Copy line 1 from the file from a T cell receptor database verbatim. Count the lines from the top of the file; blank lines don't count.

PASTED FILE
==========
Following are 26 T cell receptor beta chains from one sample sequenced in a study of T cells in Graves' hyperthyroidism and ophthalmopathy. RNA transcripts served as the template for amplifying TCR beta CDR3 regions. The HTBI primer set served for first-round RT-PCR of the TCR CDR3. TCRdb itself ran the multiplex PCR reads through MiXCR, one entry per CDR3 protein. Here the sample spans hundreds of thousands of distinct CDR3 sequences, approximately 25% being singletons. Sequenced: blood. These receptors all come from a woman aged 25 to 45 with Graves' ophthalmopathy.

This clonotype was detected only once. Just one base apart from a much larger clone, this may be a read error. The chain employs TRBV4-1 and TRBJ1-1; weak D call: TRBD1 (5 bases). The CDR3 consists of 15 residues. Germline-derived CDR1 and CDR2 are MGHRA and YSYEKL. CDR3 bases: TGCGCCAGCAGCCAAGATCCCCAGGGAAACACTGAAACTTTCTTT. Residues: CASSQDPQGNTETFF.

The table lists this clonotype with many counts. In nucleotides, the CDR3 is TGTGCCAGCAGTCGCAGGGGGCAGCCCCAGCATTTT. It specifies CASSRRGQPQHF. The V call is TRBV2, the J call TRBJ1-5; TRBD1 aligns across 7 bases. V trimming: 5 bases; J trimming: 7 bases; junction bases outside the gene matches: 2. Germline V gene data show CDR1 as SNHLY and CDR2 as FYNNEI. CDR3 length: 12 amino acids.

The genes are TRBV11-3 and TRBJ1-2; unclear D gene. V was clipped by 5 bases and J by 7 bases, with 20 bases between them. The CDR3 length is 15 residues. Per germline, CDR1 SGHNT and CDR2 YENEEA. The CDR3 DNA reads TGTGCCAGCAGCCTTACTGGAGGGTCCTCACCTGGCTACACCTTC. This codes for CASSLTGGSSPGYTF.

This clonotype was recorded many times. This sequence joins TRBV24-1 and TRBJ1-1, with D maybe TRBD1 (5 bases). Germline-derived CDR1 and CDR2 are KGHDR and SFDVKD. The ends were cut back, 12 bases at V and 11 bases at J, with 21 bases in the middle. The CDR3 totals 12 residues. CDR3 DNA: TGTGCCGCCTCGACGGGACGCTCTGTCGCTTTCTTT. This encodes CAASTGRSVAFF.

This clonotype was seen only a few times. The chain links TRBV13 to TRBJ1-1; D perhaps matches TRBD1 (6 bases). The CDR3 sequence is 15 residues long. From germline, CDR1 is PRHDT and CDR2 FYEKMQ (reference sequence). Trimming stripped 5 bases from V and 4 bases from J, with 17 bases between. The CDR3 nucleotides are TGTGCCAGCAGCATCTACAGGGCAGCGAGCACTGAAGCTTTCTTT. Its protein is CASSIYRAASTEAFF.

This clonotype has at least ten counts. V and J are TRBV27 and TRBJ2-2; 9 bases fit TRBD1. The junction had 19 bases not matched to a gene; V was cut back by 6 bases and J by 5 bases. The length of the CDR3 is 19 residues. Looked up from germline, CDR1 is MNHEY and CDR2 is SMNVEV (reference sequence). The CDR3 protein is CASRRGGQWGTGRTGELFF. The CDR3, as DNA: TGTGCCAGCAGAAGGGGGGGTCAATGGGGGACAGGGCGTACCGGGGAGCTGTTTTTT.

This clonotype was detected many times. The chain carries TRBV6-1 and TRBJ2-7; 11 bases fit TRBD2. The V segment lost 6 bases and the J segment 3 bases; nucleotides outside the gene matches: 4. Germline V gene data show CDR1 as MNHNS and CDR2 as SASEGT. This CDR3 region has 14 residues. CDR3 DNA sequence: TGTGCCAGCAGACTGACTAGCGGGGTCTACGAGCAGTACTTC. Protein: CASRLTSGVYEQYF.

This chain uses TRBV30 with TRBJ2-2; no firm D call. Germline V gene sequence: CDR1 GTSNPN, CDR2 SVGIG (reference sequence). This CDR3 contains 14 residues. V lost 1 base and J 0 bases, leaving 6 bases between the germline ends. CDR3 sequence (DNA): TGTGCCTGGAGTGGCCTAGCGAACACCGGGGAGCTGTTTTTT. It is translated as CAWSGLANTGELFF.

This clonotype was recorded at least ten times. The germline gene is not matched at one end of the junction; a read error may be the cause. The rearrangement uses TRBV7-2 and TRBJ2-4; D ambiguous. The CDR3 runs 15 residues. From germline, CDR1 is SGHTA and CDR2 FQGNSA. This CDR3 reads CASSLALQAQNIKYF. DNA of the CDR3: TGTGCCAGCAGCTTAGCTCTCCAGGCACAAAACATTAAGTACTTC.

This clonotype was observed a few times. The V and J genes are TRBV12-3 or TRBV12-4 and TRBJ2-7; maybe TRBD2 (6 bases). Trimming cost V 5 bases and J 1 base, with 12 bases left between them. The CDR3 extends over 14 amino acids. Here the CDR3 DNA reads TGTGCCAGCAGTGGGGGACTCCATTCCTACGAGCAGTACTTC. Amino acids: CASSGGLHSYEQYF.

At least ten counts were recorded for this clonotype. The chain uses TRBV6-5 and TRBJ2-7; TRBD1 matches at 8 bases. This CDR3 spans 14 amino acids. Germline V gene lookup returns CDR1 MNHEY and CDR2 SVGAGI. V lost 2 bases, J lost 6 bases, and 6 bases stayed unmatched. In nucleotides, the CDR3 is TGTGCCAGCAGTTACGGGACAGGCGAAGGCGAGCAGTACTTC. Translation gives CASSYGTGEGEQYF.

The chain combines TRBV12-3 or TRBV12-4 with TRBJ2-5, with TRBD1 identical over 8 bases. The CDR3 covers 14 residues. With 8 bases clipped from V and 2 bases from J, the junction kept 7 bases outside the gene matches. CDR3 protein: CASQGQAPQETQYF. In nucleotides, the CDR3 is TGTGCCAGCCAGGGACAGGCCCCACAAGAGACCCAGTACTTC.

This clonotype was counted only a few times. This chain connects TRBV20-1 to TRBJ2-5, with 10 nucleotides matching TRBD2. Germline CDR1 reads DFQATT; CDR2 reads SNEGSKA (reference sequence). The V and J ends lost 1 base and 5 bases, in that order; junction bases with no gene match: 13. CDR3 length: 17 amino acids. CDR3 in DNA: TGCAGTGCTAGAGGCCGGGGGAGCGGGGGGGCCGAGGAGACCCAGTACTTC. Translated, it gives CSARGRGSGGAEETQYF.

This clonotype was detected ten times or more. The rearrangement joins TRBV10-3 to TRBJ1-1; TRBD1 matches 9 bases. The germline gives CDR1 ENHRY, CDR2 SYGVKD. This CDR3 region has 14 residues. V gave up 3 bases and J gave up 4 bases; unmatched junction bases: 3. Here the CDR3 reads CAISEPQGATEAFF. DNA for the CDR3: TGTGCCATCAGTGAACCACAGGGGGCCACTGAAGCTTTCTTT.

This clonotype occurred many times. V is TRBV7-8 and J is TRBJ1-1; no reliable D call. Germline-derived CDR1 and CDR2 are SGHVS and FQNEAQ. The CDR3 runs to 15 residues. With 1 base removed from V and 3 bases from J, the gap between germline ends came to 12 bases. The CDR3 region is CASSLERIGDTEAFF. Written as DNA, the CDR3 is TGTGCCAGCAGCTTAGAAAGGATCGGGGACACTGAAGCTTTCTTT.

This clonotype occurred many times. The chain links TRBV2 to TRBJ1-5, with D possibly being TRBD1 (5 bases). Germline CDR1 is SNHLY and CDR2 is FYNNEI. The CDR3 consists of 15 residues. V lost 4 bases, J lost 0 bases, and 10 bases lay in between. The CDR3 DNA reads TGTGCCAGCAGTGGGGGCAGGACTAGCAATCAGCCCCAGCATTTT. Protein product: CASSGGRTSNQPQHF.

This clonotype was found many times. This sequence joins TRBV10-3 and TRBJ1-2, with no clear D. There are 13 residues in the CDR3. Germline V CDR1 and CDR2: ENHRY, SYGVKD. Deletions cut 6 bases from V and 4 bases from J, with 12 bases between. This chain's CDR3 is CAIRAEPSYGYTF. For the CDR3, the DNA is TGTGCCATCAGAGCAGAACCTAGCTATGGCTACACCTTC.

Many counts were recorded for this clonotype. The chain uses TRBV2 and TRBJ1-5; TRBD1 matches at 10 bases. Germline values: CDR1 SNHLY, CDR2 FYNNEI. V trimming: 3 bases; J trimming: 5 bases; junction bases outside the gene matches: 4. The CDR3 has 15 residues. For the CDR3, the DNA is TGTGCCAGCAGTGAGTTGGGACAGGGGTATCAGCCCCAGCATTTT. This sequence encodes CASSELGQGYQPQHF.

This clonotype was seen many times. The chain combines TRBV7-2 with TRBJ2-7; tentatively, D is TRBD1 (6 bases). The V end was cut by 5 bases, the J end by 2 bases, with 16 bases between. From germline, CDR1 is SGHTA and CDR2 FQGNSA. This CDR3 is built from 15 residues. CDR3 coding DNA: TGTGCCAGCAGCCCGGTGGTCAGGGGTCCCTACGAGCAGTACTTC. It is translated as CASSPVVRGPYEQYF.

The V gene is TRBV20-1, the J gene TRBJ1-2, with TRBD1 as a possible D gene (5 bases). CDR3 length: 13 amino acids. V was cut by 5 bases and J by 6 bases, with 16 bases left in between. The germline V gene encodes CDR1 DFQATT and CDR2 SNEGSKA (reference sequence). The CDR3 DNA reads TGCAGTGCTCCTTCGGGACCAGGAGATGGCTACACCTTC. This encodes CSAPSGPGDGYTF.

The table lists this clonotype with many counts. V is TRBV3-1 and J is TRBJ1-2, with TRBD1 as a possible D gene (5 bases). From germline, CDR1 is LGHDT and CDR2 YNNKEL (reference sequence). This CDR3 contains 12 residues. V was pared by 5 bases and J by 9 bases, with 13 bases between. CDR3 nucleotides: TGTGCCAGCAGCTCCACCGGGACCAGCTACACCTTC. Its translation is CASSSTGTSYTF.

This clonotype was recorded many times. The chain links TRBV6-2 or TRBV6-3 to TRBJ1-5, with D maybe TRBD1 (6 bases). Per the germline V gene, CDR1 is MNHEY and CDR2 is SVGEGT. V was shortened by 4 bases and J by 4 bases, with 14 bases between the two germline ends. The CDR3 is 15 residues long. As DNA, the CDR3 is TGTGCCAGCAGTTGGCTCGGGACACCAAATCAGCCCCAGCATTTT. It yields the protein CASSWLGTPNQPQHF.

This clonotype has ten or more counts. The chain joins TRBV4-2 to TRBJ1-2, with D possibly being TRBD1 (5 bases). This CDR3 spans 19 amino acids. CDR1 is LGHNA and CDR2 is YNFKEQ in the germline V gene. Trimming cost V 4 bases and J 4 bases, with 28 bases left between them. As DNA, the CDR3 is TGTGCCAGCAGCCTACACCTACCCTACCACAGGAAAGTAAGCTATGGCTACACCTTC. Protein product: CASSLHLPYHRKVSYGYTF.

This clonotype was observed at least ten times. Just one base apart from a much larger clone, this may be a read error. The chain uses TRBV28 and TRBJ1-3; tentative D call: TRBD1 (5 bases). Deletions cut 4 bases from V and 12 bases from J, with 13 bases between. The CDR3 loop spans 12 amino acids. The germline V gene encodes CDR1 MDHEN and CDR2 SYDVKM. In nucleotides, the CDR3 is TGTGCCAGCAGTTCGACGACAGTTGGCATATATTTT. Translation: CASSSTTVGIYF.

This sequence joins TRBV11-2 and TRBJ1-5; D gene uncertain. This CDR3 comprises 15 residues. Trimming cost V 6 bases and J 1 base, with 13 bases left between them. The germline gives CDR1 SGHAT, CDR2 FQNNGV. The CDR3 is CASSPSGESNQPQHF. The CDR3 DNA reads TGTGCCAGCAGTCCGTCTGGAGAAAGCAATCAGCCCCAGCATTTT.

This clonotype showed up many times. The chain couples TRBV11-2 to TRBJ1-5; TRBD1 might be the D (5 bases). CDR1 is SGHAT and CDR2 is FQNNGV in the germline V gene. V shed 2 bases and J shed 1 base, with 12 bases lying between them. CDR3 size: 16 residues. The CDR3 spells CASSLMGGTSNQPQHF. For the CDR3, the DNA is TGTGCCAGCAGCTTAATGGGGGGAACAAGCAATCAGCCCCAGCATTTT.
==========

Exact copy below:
Following are 26 T cell receptor beta chains from one sample sequenced in a study of T cells in Graves' hyperthyroidism and ophthalmopathy. RNA transcripts served as the template for amplifying TCR beta CDR3 regions. The HTBI primer set served for first-round RT-PCR of the TCR CDR3. TCRdb itself ran the multiplex PCR reads through MiXCR, one entry per CDR3 protein. Here the sample spans hundreds of thousands of distinct CDR3 sequences, approximately 25% being singletons. Sequenced: blood. These receptors all come from a woman aged 25 to 45 with Graves' ophthalmopathy.